Right: Palm-filial on the gold Surah Heading of a 9th century ‘Abbassid Qu’ran with palmettes inspired by Sassanian ‘Wings’. This Qur’an folio is from the collection of the Islamic Art Museum of Malaysia, museum no. IAMM 2018.3.1, part of a temporary exhibition about Arabesque design in the Islamic galleries.

Left: Delicate fragment of a 12th century gold-painted ‘Sandwich Glass’ vessel from Mosul, Iraq, British Museum no. 1906,0719.1. This is a Hellenistic/Roman style of luxury glass – notice the Wings of the falcons, and the Pomegranate Trees that look like Qur’anic palmette finials.

Collage Board 2 – Archaeological finds from Lost Cities.

This Collage Board shows some archaelogical remains from the 9th century cities of Samarra in Iraq, and Siraf in Iran.

Right: Another elegant gilded vessel from the 9th century, with Hellenistic/Alexandrian style palmette and lotus motifs.

British Museum – Teak panel from Samarra, Iraq.

Left and Top Right: We were fascinated by examples of early Islamic ‘Bevelled Style’ designs in the cases dedicated to archaelogical finds from  the lost cities of Samarra and Siraf.  The Teak Door has some Greek-style Palmettes and other mysterious elements in its design. The section of Stucco Relief Frieze from Siraf features an early iteration of scrolling palmettes – with a little imagination, one can see how these shapes gradually evolved into the refined split-palmettes we see in the illuminated borders of 15th and 16th century Persian manuscripts .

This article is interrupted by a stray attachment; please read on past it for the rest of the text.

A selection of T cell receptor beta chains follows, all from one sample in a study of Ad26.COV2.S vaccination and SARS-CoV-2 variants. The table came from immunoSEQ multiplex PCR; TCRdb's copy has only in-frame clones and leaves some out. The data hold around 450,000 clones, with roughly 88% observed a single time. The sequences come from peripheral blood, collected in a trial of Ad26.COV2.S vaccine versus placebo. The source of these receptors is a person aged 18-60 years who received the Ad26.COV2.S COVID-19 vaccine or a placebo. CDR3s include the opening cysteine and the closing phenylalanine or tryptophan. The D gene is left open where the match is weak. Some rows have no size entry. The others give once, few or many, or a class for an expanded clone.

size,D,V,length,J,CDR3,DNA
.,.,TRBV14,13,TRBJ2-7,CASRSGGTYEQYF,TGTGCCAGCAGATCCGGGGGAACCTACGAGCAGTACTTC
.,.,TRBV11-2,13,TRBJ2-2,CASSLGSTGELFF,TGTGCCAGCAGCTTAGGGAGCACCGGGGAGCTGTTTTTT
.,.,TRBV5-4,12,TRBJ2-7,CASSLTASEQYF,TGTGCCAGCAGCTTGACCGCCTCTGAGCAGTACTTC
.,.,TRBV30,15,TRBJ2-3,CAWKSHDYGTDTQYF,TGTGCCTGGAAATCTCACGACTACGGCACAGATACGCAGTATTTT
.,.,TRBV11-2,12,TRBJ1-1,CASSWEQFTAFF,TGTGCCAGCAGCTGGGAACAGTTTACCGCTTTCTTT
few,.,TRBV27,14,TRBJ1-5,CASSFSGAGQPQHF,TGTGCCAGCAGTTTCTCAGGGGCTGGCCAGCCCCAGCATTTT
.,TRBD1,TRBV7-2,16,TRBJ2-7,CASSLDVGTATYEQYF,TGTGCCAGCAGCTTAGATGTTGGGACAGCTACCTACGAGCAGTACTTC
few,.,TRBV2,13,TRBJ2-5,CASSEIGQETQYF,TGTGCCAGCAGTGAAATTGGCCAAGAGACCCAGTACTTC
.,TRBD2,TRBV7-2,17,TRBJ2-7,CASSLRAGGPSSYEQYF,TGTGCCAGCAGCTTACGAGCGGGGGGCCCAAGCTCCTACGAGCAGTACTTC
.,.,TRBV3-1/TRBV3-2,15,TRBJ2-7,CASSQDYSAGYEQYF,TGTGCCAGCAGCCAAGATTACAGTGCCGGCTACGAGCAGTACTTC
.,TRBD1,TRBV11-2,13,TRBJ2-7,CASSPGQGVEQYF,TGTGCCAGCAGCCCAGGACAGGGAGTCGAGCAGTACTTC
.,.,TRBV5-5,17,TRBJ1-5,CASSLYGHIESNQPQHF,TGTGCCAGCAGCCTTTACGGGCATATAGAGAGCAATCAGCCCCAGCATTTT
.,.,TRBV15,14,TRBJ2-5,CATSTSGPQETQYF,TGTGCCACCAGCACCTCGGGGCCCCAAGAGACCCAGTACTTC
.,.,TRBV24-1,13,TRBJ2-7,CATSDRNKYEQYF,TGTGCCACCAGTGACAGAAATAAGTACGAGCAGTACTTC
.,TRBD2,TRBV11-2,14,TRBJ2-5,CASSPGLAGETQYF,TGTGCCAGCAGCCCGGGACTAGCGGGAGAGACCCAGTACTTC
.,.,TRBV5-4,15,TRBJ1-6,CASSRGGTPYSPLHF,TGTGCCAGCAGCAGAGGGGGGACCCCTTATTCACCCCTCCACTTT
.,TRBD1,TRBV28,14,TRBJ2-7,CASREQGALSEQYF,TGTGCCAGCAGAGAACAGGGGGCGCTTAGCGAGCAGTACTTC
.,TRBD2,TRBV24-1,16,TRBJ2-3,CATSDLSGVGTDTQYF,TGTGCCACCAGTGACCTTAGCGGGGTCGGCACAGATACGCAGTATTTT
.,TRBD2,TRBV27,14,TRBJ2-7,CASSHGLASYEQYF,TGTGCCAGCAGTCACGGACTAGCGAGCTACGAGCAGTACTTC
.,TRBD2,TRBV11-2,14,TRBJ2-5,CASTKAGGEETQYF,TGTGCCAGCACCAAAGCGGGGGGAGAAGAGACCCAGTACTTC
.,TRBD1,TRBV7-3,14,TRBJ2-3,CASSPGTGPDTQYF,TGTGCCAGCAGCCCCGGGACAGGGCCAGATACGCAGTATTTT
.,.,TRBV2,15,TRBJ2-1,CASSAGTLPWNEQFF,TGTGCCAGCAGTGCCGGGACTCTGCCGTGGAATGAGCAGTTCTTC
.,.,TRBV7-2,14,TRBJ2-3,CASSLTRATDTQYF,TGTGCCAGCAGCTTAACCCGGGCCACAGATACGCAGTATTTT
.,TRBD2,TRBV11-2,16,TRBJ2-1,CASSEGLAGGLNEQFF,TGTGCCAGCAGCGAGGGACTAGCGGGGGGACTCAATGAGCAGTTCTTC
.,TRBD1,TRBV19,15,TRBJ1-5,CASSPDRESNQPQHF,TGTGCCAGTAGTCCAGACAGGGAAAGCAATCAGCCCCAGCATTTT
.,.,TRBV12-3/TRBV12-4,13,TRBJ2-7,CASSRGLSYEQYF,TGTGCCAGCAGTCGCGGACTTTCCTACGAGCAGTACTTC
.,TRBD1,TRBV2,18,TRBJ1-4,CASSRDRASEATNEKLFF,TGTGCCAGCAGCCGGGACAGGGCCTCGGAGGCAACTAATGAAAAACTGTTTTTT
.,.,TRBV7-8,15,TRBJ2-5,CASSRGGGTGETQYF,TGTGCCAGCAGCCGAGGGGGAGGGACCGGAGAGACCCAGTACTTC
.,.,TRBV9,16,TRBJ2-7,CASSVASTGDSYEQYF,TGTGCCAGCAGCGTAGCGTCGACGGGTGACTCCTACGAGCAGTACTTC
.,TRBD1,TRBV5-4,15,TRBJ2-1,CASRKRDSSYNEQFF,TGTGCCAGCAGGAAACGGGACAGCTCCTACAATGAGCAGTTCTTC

Another teak panel carved in Bevelled Style excited some discussion – some people thought the design looks like a row of baboon’s faces! The S-curves are very elegant; the design pre-empts the general tendency towards abstraction and refinement in Islamic design.

Collage Board 3 – Ceramic panels from the tomb of Sultan Buyanquli at the V&A, with sketches by Nick Bartlett

This Collage Board features Architectural Ceramics from a 14th century Il Khanid tomb for Sultan Buyanquli in Bukhara, installed in the V&A Islamic gallery.

These large plaques and architectural features were moulded and carved from strong Fritware ceramic paste, fired and then glazed with copper/tin compounds to give these beatiful turquoise shades. Islamic design, geometry and calligraphy had reached a high level of refinement by this period. I really loved the rapid, expressive drawings made by artist Nick Bartlett in response to these objects, included in the collage board above. It would be interesting to see how he develops these impressions!

I would also like to share an example of how another wonderfully dedicated artist, Margi Lake, has interpreted her experience of this very installation in her practice.















Picture Credits: The object images come from the museums’ Collections Databases: V&A Search the Collections and  British Museum Collections Online. Where possible I have provided the museum numbers of the objects to facilitate searching. They are both Leviathan databases with well over 1,000 000 objects in each! Images are downloadable for personal use.

Margi Lake’s pictures are obtained with her permission, and you can see more of her work if you follow the links to her website and facebook feed.

Pictures of our gallery sketches were taken by me, Anita Chowdry.